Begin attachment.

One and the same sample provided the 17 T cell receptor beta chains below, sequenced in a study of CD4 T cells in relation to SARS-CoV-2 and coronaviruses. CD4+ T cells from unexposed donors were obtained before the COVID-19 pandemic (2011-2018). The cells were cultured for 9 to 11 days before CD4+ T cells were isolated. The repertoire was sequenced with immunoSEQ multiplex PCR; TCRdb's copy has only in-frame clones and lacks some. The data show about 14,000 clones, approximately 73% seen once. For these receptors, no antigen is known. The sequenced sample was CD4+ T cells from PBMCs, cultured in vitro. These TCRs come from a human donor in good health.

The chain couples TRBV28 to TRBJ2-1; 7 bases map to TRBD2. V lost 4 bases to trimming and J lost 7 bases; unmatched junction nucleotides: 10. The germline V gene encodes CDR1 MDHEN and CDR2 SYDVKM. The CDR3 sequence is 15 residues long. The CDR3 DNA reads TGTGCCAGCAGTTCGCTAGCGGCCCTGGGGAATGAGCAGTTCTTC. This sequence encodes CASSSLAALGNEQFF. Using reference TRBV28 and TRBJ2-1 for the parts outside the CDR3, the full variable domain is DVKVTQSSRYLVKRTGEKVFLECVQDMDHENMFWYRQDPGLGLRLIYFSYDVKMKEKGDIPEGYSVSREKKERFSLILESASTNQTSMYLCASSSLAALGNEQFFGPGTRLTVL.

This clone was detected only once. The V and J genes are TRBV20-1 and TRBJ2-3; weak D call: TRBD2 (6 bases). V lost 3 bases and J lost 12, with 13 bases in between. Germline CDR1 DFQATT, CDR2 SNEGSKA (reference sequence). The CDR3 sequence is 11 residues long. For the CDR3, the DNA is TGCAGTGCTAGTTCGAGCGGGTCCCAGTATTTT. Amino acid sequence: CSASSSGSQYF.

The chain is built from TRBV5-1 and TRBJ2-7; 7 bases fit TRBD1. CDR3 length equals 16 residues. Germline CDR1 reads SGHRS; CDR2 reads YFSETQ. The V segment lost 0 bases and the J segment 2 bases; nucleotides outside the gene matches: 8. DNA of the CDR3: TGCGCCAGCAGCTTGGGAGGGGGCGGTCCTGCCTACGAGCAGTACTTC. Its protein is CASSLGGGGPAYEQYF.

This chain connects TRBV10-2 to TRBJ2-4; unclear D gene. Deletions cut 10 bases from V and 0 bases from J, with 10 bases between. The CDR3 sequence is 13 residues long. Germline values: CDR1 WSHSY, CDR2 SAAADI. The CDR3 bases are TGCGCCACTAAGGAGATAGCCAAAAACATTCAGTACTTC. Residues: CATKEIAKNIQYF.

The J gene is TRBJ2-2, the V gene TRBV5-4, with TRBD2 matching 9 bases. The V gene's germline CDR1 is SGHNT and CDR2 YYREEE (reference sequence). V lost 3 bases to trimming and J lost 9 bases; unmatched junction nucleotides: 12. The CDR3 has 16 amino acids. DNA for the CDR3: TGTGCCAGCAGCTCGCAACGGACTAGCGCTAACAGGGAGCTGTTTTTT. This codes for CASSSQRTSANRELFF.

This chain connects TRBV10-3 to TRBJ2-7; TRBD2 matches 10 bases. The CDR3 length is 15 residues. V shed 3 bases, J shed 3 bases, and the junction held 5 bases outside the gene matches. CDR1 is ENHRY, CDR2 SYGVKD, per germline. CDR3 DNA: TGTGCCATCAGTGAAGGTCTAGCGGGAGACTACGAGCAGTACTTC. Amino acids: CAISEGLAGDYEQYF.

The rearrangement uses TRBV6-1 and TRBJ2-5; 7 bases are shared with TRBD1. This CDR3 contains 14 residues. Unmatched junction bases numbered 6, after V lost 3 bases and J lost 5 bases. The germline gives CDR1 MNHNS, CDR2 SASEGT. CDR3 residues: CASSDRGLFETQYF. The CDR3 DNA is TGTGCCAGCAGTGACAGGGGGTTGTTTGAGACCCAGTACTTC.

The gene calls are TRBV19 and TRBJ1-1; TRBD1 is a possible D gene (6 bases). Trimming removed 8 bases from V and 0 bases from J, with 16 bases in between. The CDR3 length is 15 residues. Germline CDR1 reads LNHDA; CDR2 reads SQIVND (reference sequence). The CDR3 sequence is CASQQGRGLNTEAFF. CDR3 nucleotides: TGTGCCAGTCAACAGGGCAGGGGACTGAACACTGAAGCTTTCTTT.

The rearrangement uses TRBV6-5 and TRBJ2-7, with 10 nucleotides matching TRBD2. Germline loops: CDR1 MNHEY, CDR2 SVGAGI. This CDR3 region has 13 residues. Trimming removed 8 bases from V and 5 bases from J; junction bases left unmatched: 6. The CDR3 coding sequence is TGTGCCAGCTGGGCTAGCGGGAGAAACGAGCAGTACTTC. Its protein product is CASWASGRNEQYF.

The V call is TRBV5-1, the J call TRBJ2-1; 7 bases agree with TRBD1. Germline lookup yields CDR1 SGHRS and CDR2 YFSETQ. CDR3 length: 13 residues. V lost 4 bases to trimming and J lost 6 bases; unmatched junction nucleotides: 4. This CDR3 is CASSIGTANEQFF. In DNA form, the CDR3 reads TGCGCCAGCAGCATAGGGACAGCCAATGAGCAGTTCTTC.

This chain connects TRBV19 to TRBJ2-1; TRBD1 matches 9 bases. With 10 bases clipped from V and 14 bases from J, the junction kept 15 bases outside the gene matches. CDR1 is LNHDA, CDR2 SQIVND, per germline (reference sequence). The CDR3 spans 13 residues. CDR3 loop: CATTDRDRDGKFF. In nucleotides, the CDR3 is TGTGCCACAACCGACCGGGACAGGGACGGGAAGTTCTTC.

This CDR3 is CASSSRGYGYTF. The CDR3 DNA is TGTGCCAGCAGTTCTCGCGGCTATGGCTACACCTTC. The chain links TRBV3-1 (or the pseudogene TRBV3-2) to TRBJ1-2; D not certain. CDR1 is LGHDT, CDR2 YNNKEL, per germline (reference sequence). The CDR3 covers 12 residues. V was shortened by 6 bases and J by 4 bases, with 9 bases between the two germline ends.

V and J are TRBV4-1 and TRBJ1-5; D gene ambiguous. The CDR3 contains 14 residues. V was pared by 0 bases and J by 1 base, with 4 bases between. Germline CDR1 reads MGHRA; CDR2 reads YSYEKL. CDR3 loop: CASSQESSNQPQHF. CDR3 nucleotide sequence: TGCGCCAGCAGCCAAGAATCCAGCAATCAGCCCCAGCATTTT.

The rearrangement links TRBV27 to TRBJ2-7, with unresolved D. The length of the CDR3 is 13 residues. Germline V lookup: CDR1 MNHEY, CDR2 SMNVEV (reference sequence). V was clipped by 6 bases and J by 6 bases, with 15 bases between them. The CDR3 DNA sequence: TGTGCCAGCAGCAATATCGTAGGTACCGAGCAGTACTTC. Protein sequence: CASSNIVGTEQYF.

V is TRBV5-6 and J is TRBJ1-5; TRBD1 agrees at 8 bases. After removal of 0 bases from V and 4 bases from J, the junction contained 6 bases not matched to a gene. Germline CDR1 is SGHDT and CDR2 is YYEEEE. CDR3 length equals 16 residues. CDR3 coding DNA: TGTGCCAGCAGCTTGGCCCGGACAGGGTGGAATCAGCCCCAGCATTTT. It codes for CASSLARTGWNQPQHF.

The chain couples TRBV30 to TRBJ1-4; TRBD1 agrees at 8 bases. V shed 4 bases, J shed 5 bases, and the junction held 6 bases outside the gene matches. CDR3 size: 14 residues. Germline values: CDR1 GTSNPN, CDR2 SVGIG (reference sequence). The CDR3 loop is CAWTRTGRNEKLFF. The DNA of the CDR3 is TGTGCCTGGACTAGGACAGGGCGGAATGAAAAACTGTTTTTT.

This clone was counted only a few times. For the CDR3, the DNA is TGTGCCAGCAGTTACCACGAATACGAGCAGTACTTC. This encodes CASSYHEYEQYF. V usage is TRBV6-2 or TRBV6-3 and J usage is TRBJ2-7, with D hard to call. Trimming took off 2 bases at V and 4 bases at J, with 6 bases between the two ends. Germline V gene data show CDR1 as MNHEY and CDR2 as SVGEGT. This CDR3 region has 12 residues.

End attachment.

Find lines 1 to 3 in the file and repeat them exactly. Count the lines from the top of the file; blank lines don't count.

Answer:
One and the same sample provided the 17 T cell receptor beta chains below, sequenced in a study of CD4 T cells in relation to SARS-CoV-2 and coronaviruses. CD4+ T cells from unexposed donors were obtained before the COVID-19 pandemic (2011-2018). The cells were cultured for 9 to 11 days before CD4+ T cells were isolated. The repertoire was sequenced with immunoSEQ multiplex PCR; TCRdb's copy has only in-frame clones and lacks some. The data show about 14,000 clones, approximately 73% seen once. For these receptors, no antigen is known. The sequenced sample was CD4+ T cells from PBMCs, cultured in vitro. These TCRs come from a human donor in good health.

The chain couples TRBV28 to TRBJ2-1; 7 bases map to TRBD2. V lost 4 bases to trimming and J lost 7 bases; unmatched junction nucleotides: 10. The germline V gene encodes CDR1 MDHEN and CDR2 SYDVKM. The CDR3 sequence is 15 residues long. The CDR3 DNA reads TGTGCCAGCAGTTCGCTAGCGGCCCTGGGGAATGAGCAGTTCTTC. This sequence encodes CASSSLAALGNEQFF. Using reference TRBV28 and TRBJ2-1 for the parts outside the CDR3, the full variable domain is DVKVTQSSRYLVKRTGEKVFLECVQDMDHENMFWYRQDPGLGLRLIYFSYDVKMKEKGDIPEGYSVSREKKERFSLILESASTNQTSMYLCASSSLAALGNEQFFGPGTRLTVL.

This clone was detected only once. The V and J genes are TRBV20-1 and TRBJ2-3; weak D call: TRBD2 (6 bases). V lost 3 bases and J lost 12, with 13 bases in between. Germline CDR1 DFQATT, CDR2 SNEGSKA (reference sequence). The CDR3 sequence is 11 residues long. For the CDR3, the DNA is TGCAGTGCTAGTTCGAGCGGGTCCCAGTATTTT. Amino acid sequence: CSASSSGSQYF.